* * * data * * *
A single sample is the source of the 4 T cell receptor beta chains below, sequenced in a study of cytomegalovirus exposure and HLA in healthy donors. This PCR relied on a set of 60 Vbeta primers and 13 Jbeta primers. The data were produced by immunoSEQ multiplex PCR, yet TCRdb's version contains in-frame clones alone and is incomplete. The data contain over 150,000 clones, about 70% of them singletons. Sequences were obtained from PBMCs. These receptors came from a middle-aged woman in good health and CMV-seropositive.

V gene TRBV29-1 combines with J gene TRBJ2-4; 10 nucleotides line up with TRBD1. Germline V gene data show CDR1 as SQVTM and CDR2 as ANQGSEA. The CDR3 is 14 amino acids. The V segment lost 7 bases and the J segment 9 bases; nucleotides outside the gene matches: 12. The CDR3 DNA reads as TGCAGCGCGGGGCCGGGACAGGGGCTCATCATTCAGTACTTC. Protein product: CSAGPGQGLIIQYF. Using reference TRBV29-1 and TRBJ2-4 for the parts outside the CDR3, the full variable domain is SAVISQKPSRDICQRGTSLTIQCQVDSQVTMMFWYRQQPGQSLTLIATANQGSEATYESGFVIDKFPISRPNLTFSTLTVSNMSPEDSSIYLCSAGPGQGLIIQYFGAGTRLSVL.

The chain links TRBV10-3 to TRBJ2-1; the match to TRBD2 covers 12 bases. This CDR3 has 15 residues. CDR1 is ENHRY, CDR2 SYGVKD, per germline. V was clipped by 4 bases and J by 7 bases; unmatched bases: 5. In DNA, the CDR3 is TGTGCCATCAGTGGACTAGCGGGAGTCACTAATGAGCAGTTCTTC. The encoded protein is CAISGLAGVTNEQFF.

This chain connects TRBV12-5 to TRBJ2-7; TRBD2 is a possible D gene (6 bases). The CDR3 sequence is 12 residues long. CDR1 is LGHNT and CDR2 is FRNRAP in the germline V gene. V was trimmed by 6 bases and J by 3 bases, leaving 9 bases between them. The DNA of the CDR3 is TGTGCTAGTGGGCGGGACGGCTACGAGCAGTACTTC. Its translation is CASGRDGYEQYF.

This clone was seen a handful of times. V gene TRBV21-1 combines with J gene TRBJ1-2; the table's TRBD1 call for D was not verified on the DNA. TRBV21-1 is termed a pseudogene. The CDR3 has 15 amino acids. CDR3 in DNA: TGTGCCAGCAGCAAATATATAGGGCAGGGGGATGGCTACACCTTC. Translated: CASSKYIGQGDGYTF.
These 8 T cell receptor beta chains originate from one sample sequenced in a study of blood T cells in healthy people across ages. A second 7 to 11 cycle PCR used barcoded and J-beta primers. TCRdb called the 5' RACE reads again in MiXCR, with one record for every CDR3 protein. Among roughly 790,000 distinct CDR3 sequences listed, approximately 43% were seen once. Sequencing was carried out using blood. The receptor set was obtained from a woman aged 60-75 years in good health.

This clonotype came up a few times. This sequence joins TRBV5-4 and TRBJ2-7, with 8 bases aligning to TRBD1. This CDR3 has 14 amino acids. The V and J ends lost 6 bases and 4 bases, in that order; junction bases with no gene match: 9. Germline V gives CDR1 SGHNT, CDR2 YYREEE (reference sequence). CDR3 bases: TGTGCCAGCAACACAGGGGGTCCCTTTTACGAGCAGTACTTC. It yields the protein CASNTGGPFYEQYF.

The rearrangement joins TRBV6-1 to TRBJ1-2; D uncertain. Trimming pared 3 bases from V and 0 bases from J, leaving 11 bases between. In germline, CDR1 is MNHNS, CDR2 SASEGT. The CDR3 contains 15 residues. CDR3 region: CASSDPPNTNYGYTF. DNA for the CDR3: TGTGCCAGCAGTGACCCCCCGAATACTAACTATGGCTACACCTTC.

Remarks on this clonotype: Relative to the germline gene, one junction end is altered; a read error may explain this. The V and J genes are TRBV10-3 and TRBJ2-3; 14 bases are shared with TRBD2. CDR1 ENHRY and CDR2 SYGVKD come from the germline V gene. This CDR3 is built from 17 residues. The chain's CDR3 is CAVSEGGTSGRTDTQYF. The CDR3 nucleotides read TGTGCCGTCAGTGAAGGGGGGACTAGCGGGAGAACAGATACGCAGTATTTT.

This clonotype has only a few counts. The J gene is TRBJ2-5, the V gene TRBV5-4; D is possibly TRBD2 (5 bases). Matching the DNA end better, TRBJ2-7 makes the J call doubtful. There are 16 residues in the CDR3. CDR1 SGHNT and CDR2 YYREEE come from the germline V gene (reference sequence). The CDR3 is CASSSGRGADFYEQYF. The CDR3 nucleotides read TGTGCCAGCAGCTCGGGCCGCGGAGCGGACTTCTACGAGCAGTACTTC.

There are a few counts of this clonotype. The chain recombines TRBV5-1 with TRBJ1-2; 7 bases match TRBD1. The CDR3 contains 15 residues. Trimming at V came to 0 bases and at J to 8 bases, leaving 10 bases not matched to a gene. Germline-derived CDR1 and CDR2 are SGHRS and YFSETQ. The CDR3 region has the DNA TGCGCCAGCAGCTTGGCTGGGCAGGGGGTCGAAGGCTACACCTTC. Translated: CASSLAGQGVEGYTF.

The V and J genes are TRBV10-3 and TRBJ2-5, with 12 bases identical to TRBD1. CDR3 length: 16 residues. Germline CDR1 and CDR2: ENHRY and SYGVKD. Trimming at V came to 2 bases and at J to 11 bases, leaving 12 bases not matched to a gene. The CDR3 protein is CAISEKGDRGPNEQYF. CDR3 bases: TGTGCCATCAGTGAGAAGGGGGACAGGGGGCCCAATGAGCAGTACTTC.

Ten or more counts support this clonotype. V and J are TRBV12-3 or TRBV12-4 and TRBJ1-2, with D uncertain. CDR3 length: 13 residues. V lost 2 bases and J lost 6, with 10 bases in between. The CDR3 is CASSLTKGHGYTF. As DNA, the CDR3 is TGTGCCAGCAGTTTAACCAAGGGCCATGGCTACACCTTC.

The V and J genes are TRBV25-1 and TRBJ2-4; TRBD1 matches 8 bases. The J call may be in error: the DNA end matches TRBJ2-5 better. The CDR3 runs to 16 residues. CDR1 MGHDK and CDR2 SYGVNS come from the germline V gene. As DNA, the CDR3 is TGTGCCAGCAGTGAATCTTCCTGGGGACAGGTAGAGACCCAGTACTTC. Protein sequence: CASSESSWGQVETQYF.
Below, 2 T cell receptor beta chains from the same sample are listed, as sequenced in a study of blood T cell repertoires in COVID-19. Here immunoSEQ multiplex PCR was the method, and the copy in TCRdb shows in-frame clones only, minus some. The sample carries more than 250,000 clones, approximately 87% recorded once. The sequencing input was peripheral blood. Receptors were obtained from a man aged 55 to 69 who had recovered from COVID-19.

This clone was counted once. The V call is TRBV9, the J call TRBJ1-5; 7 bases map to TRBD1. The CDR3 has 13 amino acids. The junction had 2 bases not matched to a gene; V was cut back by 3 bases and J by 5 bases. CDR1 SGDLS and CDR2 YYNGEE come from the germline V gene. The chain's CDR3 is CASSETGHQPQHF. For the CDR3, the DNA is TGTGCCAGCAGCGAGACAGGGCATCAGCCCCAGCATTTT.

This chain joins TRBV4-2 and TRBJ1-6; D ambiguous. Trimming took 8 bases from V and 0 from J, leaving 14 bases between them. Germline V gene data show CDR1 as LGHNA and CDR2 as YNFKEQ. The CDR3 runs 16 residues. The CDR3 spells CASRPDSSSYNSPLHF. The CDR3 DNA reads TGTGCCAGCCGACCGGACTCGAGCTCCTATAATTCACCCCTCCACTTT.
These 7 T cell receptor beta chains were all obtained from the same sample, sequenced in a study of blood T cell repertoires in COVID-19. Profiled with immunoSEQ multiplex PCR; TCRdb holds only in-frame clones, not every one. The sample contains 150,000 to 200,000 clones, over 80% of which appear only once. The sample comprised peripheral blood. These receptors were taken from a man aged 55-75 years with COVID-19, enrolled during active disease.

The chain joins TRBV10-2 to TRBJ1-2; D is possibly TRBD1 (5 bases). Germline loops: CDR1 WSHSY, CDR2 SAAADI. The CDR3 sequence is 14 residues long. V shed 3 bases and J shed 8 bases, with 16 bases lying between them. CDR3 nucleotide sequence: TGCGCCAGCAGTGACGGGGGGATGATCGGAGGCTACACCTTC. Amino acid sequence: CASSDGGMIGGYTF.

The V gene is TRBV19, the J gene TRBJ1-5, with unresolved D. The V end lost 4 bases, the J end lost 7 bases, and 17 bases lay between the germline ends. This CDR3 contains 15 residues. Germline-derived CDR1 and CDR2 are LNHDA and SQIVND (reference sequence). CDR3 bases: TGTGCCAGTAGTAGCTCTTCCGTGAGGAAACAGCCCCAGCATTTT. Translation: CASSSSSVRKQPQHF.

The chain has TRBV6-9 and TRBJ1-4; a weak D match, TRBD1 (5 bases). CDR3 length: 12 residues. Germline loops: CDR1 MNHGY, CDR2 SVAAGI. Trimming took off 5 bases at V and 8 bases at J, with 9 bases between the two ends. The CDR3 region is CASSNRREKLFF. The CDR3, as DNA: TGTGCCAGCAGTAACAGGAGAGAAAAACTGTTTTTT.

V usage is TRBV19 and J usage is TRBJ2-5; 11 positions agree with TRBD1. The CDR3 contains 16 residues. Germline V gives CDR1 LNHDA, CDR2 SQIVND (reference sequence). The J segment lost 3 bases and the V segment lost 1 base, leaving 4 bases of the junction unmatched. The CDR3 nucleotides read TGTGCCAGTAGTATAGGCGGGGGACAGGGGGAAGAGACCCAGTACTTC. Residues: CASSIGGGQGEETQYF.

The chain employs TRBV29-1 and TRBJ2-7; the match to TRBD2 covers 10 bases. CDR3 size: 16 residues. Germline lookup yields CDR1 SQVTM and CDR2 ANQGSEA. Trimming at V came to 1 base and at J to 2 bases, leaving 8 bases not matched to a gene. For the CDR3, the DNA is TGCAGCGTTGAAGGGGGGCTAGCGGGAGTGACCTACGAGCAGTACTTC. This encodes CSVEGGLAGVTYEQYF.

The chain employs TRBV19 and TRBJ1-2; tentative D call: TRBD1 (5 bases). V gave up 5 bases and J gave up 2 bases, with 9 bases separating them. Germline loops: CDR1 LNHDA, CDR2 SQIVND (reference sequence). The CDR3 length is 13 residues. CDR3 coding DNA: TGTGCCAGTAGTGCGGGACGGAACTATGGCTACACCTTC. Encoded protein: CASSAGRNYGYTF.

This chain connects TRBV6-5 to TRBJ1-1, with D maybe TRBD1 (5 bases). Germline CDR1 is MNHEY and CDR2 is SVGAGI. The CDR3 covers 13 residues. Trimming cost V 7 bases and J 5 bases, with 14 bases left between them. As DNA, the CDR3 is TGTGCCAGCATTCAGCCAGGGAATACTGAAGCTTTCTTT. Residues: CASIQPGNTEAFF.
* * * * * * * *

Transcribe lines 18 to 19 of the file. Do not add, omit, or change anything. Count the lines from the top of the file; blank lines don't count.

These 7 T cell receptor beta chains were all obtained from the same sample, sequenced in a study of blood T cell repertoires in COVID-19. Profiled with immunoSEQ multiplex PCR; TCRdb holds only in-frame clones, not every one. The sample contains 150,000 to 200,000 clones, over 80% of which appear only once. The sample comprised peripheral blood. These receptors were taken from a man aged 55-75 years with COVID-19, enrolled during active disease.

The chain joins TRBV10-2 to TRBJ1-2; D is possibly TRBD1 (5 bases). Germline loops: CDR1 WSHSY, CDR2 SAAADI. The CDR3 sequence is 14 residues long. V shed 3 bases and J shed 8 bases, with 16 bases lying between them. CDR3 nucleotide sequence: TGCGCCAGCAGTGACGGGGGGATGATCGGAGGCTACACCTTC. Amino acid sequence: CASSDGGMIGGYTF.